Occupational health practitioners are being encouraged to take part in research that is aiming to gauge the impact of the Covid-19 pandemic on the working practices and mental and physical health and wellbeing of those working within the profession.
OH practitioner Debbie Troughton is carrying out the study as part of a master’s degree in public health at Robert Gordon University in Aberdeen.
Her aim is to explore the impact of enforced and/or increased working from home on the mental and physical wellbeing of OH practitioners but also the benefits and challenges to wellbeing and practice that have come from a year working from home.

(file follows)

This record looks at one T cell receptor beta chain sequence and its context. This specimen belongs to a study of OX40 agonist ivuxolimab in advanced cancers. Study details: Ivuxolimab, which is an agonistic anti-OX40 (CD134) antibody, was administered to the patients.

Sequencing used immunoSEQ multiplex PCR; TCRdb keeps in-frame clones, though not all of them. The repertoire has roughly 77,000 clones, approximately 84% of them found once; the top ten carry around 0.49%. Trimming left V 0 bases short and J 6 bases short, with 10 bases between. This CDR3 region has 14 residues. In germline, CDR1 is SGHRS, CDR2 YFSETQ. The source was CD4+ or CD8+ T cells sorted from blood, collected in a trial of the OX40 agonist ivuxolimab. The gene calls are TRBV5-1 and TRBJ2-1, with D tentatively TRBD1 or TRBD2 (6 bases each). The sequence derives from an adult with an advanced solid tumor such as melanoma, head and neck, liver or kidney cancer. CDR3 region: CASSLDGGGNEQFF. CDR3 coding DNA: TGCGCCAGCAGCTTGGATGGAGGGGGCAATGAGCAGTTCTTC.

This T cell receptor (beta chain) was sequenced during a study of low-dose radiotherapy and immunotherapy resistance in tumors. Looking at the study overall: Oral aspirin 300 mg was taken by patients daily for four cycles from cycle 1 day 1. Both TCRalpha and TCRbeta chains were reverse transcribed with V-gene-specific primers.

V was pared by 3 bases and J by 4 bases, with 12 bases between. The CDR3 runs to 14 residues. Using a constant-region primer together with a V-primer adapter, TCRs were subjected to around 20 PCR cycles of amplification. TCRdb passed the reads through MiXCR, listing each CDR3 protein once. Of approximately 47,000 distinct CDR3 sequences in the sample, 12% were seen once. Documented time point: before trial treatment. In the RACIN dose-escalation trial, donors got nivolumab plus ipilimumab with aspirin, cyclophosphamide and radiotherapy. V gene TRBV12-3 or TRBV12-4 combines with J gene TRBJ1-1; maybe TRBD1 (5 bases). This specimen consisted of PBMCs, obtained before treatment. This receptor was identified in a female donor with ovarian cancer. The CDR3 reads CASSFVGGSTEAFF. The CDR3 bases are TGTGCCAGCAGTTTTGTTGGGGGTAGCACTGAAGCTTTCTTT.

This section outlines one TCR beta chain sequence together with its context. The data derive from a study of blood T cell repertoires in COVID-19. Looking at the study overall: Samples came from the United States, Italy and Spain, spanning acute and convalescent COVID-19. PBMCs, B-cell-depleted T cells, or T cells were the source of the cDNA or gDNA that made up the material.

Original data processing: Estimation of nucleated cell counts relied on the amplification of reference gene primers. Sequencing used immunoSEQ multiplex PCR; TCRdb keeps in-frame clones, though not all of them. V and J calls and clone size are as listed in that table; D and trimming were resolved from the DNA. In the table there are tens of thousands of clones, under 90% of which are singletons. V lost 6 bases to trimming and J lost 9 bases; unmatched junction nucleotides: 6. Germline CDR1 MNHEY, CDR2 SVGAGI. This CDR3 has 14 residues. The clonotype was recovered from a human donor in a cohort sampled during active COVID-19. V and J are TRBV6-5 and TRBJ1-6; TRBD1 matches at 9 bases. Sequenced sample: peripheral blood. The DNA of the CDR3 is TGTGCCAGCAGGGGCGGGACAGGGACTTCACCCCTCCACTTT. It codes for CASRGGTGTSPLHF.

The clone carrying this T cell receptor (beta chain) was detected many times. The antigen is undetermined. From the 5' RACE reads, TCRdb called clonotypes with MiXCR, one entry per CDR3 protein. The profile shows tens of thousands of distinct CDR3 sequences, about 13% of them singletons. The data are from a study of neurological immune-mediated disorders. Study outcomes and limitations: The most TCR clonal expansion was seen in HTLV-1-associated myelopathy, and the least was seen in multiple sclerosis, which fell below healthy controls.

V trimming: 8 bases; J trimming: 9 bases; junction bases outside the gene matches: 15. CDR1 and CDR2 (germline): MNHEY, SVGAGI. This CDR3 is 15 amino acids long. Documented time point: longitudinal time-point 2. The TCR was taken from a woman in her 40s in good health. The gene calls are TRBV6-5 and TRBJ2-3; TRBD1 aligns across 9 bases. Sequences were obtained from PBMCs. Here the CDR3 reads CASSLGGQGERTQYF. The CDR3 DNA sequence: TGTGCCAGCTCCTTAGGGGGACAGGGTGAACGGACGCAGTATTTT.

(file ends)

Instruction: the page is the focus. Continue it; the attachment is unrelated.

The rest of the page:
‘While there is much research around the effects of the Covid-19 pandemic on mental and physical wellbeing and specifically of home-workers, I am interested in investigating the impact on occupational health practitioners who are often involved in supporting employees,” Troughton said.
The results of the 10-15-minute anonymised survey are intended to be published in due course.
The survey is open until the end of March and practitioners interested in taking the survey can access it here.